Mike, a Walking for Health walker who volunteered to help his scheme with entering data, says “it takes just a few minutes to enter the register after each walk; likewise entering the details of a new walk or walker. It’s very simple. Once you’ve logged in and reached the main menu the system does most of the work; it’s largely a question of ticking boxes.”

A comprehensive guide with tips on how to use the database to help in your monitoring and evaluation is available in PDF and PowerPoint format.  You can find this, on our database page.

Otherwise contact us if you require further support or training.

There are five main steps to using it:

1.        Add details of your walk scheme

2.        Add details of your walks

3.        Add details of your walkers from their OHQs

4.        Add your walk registers (on an ongoing basis)

Once all the above are done, you can run your reports

This is up to you, but we recommend you do them as soon as you can after the walk, or perhaps set a time aside each week – it only takes a few minutes. This will prevent them stacking up, and will ensure your data is up-to-date and accurate.

Download the database permission form, complete part 1, pass it to your Scheme Coordinator for approval, and then simply wait for your login details to be emailed to you.

Yes – walker records can only be accessed by

  • Database users from the walker's own walk scheme
  • A limited number of staff at the Walking for Health national centre who work with the database.

Walker contact details (address, phone number etc.) are further protected - access to these is limited to those who need to view them, e.g. those responsible for inputting and editing walker details.

You can find the Ramblers privacy policy here.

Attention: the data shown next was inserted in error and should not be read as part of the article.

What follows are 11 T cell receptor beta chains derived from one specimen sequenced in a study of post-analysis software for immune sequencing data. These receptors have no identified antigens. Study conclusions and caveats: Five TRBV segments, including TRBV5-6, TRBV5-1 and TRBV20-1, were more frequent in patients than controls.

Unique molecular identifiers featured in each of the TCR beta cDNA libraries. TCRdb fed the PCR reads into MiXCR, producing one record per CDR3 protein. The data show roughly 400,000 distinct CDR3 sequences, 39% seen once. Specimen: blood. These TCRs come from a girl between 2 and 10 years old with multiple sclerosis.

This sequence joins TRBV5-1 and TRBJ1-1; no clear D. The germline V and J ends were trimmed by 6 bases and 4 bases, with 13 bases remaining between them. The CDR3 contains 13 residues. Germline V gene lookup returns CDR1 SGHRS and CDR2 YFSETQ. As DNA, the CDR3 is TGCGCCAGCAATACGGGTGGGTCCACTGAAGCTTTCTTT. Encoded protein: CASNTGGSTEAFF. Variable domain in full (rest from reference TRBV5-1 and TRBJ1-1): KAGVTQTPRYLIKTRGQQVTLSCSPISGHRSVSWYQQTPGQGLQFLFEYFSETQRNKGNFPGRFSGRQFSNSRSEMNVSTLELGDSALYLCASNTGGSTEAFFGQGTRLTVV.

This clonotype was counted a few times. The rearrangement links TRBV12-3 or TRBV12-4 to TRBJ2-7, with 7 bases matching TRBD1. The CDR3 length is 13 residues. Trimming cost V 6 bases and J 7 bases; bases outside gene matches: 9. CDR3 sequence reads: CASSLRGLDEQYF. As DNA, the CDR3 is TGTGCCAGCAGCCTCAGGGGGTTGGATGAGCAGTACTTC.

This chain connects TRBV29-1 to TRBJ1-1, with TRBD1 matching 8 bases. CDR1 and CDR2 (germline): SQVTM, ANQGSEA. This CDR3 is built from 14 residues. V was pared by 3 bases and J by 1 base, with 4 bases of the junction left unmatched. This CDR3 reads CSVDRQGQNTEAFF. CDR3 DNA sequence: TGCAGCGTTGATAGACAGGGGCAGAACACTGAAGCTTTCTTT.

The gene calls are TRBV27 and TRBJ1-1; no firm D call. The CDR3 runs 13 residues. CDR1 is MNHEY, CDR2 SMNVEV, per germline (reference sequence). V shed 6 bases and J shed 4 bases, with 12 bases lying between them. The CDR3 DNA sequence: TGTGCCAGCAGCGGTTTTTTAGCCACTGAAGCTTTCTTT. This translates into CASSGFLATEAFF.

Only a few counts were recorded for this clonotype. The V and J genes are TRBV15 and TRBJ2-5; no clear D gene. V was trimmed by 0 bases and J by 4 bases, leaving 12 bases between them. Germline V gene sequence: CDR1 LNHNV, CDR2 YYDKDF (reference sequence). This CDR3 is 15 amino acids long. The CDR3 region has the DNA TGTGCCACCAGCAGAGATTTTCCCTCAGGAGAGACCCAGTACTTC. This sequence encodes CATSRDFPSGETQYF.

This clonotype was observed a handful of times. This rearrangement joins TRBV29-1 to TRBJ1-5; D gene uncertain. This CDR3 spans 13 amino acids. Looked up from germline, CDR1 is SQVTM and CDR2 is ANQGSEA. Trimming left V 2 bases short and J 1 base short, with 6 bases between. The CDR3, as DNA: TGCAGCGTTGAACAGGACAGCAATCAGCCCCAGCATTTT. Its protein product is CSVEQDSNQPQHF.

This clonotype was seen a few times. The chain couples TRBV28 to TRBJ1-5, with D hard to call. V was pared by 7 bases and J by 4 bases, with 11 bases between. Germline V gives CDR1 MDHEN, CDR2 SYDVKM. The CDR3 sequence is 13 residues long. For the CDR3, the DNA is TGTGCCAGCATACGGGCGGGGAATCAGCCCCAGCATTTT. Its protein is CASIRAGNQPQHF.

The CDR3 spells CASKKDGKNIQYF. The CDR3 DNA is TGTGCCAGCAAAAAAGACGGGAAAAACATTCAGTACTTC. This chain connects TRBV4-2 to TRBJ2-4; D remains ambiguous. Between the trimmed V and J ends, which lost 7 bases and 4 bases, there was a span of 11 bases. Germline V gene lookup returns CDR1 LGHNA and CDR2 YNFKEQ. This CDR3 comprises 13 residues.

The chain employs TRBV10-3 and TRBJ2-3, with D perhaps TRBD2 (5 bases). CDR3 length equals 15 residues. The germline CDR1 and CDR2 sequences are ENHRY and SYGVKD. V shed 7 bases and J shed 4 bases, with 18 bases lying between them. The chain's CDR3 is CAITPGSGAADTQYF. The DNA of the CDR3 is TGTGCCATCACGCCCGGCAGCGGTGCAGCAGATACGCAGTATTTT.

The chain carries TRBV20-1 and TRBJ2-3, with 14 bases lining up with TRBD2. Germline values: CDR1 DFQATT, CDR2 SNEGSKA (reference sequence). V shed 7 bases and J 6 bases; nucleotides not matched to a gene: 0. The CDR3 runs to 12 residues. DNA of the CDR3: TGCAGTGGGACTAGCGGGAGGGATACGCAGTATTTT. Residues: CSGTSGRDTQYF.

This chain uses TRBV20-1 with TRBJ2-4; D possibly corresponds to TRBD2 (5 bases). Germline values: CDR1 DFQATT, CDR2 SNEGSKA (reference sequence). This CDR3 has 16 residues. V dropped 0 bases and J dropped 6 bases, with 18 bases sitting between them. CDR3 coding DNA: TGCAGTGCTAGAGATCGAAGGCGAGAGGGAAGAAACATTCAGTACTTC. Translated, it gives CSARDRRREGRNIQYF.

• Access to the database is by login only, and all new users must have their access approved by their Scheme Co-ordinator or Walking for Health national centre member of staff.
  • All user activity on the database is traceable in the event of misuse.
  • The national centre regularly reviews and removes the login details of inactive users.
  • Protect your login details – never share them, never let others use them, and never leave yourself logged in if others can access your computer.
  • Let us know if your requirements of the database change.
  • Let us know of any walkers that need to be deleted from the database.

One of our key areas of work in 2013 is a full review of data collection and management. We believe there are opportunities to make the process simpler and more streamlined for walkers, walk leaders and schemes, while retaining the robustness of the evidence base, which has clearly made a vital contribution to the longevity of Walking for Health and reputation as a project.

Any new systems will be developed and implemented in close consultation with schemes and with other stakeholders both to ensure that it meets practical needs and retains credibility as an evaluation tool. If you have any comments or suggestions please contact us.

For all matters regarding the database please contact the Walking for Health national centre.